Monday, June 10, 2013

1st 5 Pages June Workshop - Park Rev 1

Name: Jennifer Park
Genre: Young Adult Fantasy
Title: Valor

Chapter One

They sent the old man again.

Part of me is insulted; they believe all it takes to stop a sixteen year old girl is a graying man with a limp.

But looks can be deceiving.

When I was young, I appreciated his demeanor; he didn’t scare me like the others, the ones who watched me with thinly veiled wariness. He reminded me of someone’s grandfather; if their grandfather looked like a crusty old pirate with gold hoops in his ears, minus the eye patch and flouncy hat. I get the feeling this place is nowhere near the ocean.

The forest around me is ancient, that much I know. The trees rise up like giants out of the dark, rich earth; cedar, spruce, pine and fir. They are almost unnatural in their size. Everything is green. Lush. Moss coats the trunks of the trees making it hard to see where the bark ends and earth begins. It doesn’t take long for my arms to be coated in tiny beads of moisture. The woods are thick, mysterious; I’ve never been able to see far from where I stand. Flashes of color, stark against the vivid green, flit in and out of view. They are the barest glimpses of birds and other creatures moving through the forest.

My favorites are the ferns; they cover the ground like scattered green feathers. I’ve longed to touch them for years, run my fingers down their delicate fronds, but they are beyond my circle of safety. The old man shifts, drawing my attention back to him as he rests his weakened leg.

I don’t even glance at his sword anymore; I know he wouldn’t use it on me. But he’s not alone.

He never is.

Several pairs of yellow eyes watch me from the shadows, tucked behind the monolithic trees or lying beneath the lush covering of ferns. They’re always waiting, never moving; hidden so well they might as well be permanent fixtures of the forest.

Except for their eyes.

They follow my every move, their size and intensity hinting at the bodies that encompass them. What they might do, I’m not sure. I’ve never had the nerve to test them, but I’ve never needed to. The day I do should be really interesting. I don’t consider myself brave. I have too many fears for that. But I would be for him, the boy I lost so long ago.

He was my best friend, at times my only friend. He was my secret, not even my uncle or brother knew about him. I understand now why he only came after the rain; so many of the mysteries about him have become clearer now, though what I don’t know has multiplied. As much as I knew who he was, I have learned more about what he was since he’s been gone. But I was a child. I only saw what was in front of me, and he was perfect; I didn’t need to know more.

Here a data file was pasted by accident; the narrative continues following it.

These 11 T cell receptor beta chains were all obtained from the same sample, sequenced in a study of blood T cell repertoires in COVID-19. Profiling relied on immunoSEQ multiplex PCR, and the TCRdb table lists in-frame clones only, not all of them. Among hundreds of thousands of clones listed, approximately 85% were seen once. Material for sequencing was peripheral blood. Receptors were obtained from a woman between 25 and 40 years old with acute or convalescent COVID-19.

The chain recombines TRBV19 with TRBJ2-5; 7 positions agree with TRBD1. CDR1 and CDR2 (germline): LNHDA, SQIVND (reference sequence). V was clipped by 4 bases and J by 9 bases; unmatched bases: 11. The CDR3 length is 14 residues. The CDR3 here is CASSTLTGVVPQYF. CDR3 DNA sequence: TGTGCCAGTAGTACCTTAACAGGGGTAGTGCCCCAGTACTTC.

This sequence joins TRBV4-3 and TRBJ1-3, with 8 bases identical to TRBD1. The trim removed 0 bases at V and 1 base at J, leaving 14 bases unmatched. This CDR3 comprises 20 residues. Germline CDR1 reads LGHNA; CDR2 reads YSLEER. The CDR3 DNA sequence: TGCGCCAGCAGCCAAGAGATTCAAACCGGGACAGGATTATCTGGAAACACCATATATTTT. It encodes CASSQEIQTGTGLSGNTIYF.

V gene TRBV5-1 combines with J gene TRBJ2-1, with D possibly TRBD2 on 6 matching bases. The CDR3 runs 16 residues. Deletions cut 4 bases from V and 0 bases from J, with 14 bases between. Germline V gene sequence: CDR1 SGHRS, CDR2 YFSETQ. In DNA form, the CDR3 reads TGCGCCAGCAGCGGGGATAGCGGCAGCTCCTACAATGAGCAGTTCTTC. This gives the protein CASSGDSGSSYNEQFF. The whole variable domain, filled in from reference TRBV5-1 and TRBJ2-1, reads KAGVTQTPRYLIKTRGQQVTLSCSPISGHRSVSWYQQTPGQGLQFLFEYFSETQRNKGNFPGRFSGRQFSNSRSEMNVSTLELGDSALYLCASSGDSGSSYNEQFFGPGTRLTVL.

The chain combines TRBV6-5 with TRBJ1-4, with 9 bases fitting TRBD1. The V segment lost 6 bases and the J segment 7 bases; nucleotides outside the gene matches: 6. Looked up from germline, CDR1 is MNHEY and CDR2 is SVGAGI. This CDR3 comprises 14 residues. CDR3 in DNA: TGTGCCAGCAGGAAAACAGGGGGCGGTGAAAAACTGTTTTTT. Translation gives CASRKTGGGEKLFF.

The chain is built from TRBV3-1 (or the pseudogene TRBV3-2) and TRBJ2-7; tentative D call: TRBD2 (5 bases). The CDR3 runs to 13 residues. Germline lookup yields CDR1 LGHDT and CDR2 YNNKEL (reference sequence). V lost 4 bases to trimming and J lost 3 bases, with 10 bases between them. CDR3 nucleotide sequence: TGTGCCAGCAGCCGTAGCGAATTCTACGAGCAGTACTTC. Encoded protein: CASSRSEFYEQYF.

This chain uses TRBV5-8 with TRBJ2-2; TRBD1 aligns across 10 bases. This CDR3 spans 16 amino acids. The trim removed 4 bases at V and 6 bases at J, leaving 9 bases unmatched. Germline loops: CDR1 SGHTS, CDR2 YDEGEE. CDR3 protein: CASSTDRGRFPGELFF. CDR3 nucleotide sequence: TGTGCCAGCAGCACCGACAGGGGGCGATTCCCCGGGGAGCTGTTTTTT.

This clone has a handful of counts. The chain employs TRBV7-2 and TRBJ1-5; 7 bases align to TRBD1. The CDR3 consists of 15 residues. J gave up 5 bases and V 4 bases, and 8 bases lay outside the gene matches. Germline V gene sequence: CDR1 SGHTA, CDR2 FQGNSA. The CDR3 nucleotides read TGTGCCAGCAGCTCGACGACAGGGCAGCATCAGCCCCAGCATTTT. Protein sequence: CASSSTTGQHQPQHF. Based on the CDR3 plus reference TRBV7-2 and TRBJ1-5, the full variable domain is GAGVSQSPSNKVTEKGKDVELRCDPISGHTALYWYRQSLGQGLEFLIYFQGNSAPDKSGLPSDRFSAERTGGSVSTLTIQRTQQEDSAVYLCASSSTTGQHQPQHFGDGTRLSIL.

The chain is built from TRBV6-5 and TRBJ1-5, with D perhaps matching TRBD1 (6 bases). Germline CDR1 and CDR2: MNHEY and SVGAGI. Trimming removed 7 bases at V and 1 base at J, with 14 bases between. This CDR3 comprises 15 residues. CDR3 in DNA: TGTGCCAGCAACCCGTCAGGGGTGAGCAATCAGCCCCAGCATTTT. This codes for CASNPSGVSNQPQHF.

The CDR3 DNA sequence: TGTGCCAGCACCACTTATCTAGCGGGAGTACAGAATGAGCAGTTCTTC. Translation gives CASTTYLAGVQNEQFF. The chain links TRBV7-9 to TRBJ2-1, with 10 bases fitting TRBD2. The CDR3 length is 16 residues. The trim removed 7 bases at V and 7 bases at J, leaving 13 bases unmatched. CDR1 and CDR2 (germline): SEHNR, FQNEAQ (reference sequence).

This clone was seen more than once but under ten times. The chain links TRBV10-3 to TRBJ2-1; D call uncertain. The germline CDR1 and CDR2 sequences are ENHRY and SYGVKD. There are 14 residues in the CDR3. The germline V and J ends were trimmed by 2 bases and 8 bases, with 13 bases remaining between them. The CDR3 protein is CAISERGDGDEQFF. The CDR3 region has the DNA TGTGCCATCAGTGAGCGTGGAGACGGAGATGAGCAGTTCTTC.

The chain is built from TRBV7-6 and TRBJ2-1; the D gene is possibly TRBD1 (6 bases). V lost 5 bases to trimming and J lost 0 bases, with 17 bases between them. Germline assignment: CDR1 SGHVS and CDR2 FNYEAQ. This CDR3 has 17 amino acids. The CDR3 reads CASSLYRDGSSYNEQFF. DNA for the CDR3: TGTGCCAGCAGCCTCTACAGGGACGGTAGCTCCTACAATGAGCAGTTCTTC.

We stare at each other, the old man and I, waiting. I take one step out of the circle of mushrooms, their iridescent skin glowing in the dim forest light. It’s the only way I can go back in. The hairs on my arms relax, no longer bathed in the rainbow of light and energy. I feel the tension in the air as I step onto the moss-covered ground, not from the wrinkled old man with the kind eyes, but from the others. I hear their breathing cease as they wait for me to move again. They should know by now that I won’t. We’ve played this game for nearly seven years now.

I look expectantly at him. I don’t speak or ask questions. He’s not allowed to talk to me; that was made clear by the others long ago, but it doesn’t stop us from communicating. If he did now, I’m not sure who would know. I only want one answer. I asked the question years ago, and it was the only one he acknowledged. I think he just felt sorry for me. I suppose the tears of a child can weaken almost anyone. But now it’s become our routine. They know when I’m coming, and he’s always there. I wait for his answer, he gives it, and I leave; because it’s never been the right one.

I take a deep breath, already prepared to see him shake his head. I’ve grown used to it now, and it doesn’t hurt the way it used to. The old man smiles with sympathy, but I will never give up, never stop hoping. I have to find him again. This was the last place I saw him when we were separated. They told me to never come back; it wasn’t safe, that it could mean death for all of us; but telling me I couldn’t have him was their mistake.

He was the only thing I ever wanted.

It’s been months since I’ve been able to come back here. This summer has been unseasonably hot and dry, another year of drought. Though it’s late August, I was fortunate that the remnants of a hurricane have lingered over Central Texas for the past few days, because I desperately need the rain.

It’s the only thing that opens the gateway.